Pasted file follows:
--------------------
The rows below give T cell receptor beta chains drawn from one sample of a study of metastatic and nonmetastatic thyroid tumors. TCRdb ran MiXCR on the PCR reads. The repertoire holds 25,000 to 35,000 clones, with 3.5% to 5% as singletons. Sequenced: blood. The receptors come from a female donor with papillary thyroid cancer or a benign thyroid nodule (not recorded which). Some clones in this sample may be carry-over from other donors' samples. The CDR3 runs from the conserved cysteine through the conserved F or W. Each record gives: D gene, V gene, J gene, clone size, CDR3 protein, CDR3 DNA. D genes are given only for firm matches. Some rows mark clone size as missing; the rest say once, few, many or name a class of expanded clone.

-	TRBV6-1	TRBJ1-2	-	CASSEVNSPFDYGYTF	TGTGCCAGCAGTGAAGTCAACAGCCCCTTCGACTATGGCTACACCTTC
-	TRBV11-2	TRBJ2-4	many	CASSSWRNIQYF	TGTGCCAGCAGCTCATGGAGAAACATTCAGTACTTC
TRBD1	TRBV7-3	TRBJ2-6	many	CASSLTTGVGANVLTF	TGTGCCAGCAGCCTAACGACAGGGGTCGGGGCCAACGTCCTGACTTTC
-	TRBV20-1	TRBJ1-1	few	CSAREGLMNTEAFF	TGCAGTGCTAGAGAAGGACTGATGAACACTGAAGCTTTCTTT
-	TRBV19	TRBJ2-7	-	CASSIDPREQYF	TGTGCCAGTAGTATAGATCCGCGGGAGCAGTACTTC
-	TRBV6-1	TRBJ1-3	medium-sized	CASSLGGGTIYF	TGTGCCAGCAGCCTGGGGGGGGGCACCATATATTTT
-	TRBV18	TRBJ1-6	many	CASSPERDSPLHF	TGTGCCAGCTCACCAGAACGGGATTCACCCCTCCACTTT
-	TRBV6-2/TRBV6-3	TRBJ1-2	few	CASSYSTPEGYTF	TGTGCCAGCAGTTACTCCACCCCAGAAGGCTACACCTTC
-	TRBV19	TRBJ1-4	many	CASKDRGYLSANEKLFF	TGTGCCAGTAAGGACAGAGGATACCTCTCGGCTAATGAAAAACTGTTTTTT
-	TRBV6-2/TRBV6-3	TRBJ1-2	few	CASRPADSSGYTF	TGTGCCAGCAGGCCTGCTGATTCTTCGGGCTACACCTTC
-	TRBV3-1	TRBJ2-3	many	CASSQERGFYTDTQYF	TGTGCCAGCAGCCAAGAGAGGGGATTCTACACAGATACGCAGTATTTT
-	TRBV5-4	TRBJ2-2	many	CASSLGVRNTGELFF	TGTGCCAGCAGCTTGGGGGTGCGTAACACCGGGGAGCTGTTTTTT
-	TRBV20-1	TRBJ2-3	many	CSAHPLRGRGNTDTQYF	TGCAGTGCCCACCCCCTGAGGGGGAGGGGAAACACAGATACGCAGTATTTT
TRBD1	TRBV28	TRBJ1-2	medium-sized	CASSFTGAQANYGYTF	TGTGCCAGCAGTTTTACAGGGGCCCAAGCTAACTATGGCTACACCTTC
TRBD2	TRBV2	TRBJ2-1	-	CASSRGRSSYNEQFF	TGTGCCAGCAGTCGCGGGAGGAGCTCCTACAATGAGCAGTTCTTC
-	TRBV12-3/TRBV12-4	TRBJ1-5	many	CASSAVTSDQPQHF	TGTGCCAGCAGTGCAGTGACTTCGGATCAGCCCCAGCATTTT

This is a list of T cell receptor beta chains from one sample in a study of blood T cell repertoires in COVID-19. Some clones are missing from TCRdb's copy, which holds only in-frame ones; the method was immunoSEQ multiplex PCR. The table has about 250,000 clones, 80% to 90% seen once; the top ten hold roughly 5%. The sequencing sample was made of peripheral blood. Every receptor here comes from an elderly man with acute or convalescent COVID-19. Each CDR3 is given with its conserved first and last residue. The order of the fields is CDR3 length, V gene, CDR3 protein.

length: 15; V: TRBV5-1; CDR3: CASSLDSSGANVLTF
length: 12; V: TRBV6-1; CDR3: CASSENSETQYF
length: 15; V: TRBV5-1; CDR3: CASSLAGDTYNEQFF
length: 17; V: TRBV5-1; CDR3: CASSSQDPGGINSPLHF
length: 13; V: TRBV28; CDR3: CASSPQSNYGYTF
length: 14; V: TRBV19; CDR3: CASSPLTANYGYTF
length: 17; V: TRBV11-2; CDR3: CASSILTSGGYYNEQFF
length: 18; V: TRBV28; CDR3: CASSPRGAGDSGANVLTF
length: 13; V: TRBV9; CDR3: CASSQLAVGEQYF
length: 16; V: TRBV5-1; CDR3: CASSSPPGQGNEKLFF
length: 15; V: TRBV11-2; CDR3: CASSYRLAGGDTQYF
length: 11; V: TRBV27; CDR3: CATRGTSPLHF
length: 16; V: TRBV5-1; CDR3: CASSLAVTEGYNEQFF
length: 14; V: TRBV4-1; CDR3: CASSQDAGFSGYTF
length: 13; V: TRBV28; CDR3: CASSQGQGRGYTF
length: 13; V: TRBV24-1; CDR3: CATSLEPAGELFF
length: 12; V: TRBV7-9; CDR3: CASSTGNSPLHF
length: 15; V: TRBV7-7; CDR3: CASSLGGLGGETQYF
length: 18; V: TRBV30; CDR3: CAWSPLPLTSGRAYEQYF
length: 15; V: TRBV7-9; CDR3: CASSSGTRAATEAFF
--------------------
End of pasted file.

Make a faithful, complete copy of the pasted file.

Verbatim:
The rows below give T cell receptor beta chains drawn from one sample of a study of metastatic and nonmetastatic thyroid tumors. TCRdb ran MiXCR on the PCR reads. The repertoire holds 25,000 to 35,000 clones, with 3.5% to 5% as singletons. Sequenced: blood. The receptors come from a female donor with papillary thyroid cancer or a benign thyroid nodule (not recorded which). Some clones in this sample may be carry-over from other donors' samples. The CDR3 runs from the conserved cysteine through the conserved F or W. Each record gives: D gene, V gene, J gene, clone size, CDR3 protein, CDR3 DNA. D genes are given only for firm matches. Some rows mark clone size as missing; the rest say once, few, many or name a class of expanded clone.

-	TRBV6-1	TRBJ1-2	-	CASSEVNSPFDYGYTF	TGTGCCAGCAGTGAAGTCAACAGCCCCTTCGACTATGGCTACACCTTC
-	TRBV11-2	TRBJ2-4	many	CASSSWRNIQYF	TGTGCCAGCAGCTCATGGAGAAACATTCAGTACTTC
TRBD1	TRBV7-3	TRBJ2-6	many	CASSLTTGVGANVLTF	TGTGCCAGCAGCCTAACGACAGGGGTCGGGGCCAACGTCCTGACTTTC
-	TRBV20-1	TRBJ1-1	few	CSAREGLMNTEAFF	TGCAGTGCTAGAGAAGGACTGATGAACACTGAAGCTTTCTTT
-	TRBV19	TRBJ2-7	-	CASSIDPREQYF	TGTGCCAGTAGTATAGATCCGCGGGAGCAGTACTTC
-	TRBV6-1	TRBJ1-3	medium-sized	CASSLGGGTIYF	TGTGCCAGCAGCCTGGGGGGGGGCACCATATATTTT
-	TRBV18	TRBJ1-6	many	CASSPERDSPLHF	TGTGCCAGCTCACCAGAACGGGATTCACCCCTCCACTTT
-	TRBV6-2/TRBV6-3	TRBJ1-2	few	CASSYSTPEGYTF	TGTGCCAGCAGTTACTCCACCCCAGAAGGCTACACCTTC
-	TRBV19	TRBJ1-4	many	CASKDRGYLSANEKLFF	TGTGCCAGTAAGGACAGAGGATACCTCTCGGCTAATGAAAAACTGTTTTTT
-	TRBV6-2/TRBV6-3	TRBJ1-2	few	CASRPADSSGYTF	TGTGCCAGCAGGCCTGCTGATTCTTCGGGCTACACCTTC
-	TRBV3-1	TRBJ2-3	many	CASSQERGFYTDTQYF	TGTGCCAGCAGCCAAGAGAGGGGATTCTACACAGATACGCAGTATTTT
-	TRBV5-4	TRBJ2-2	many	CASSLGVRNTGELFF	TGTGCCAGCAGCTTGGGGGTGCGTAACACCGGGGAGCTGTTTTTT
-	TRBV20-1	TRBJ2-3	many	CSAHPLRGRGNTDTQYF	TGCAGTGCCCACCCCCTGAGGGGGAGGGGAAACACAGATACGCAGTATTTT
TRBD1	TRBV28	TRBJ1-2	medium-sized	CASSFTGAQANYGYTF	TGTGCCAGCAGTTTTACAGGGGCCCAAGCTAACTATGGCTACACCTTC
TRBD2	TRBV2	TRBJ2-1	-	CASSRGRSSYNEQFF	TGTGCCAGCAGTCGCGGGAGGAGCTCCTACAATGAGCAGTTCTTC
-	TRBV12-3/TRBV12-4	TRBJ1-5	many	CASSAVTSDQPQHF	TGTGCCAGCAGTGCAGTGACTTCGGATCAGCCCCAGCATTTT

This is a list of T cell receptor beta chains from one sample in a study of blood T cell repertoires in COVID-19. Some clones are missing from TCRdb's copy, which holds only in-frame ones; the method was immunoSEQ multiplex PCR. The table has about 250,000 clones, 80% to 90% seen once; the top ten hold roughly 5%. The sequencing sample was made of peripheral blood. Every receptor here comes from an elderly man with acute or convalescent COVID-19. Each CDR3 is given with its conserved first and last residue. The order of the fields is CDR3 length, V gene, CDR3 protein.

length: 15; V: TRBV5-1; CDR3: CASSLDSSGANVLTF
length: 12; V: TRBV6-1; CDR3: CASSENSETQYF
length: 15; V: TRBV5-1; CDR3: CASSLAGDTYNEQFF
length: 17; V: TRBV5-1; CDR3: CASSSQDPGGINSPLHF
length: 13; V: TRBV28; CDR3: CASSPQSNYGYTF
length: 14; V: TRBV19; CDR3: CASSPLTANYGYTF
length: 17; V: TRBV11-2; CDR3: CASSILTSGGYYNEQFF
length: 18; V: TRBV28; CDR3: CASSPRGAGDSGANVLTF
length: 13; V: TRBV9; CDR3: CASSQLAVGEQYF
length: 16; V: TRBV5-1; CDR3: CASSSPPGQGNEKLFF
length: 15; V: TRBV11-2; CDR3: CASSYRLAGGDTQYF
length: 11; V: TRBV27; CDR3: CATRGTSPLHF
length: 16; V: TRBV5-1; CDR3: CASSLAVTEGYNEQFF
length: 14; V: TRBV4-1; CDR3: CASSQDAGFSGYTF
length: 13; V: TRBV28; CDR3: CASSQGQGRGYTF
length: 13; V: TRBV24-1; CDR3: CATSLEPAGELFF
length: 12; V: TRBV7-9; CDR3: CASSTGNSPLHF
length: 15; V: TRBV7-7; CDR3: CASSLGGLGGETQYF
length: 18; V: TRBV30; CDR3: CAWSPLPLTSGRAYEQYF
length: 15; V: TRBV7-9; CDR3: CASSSGTRAATEAFF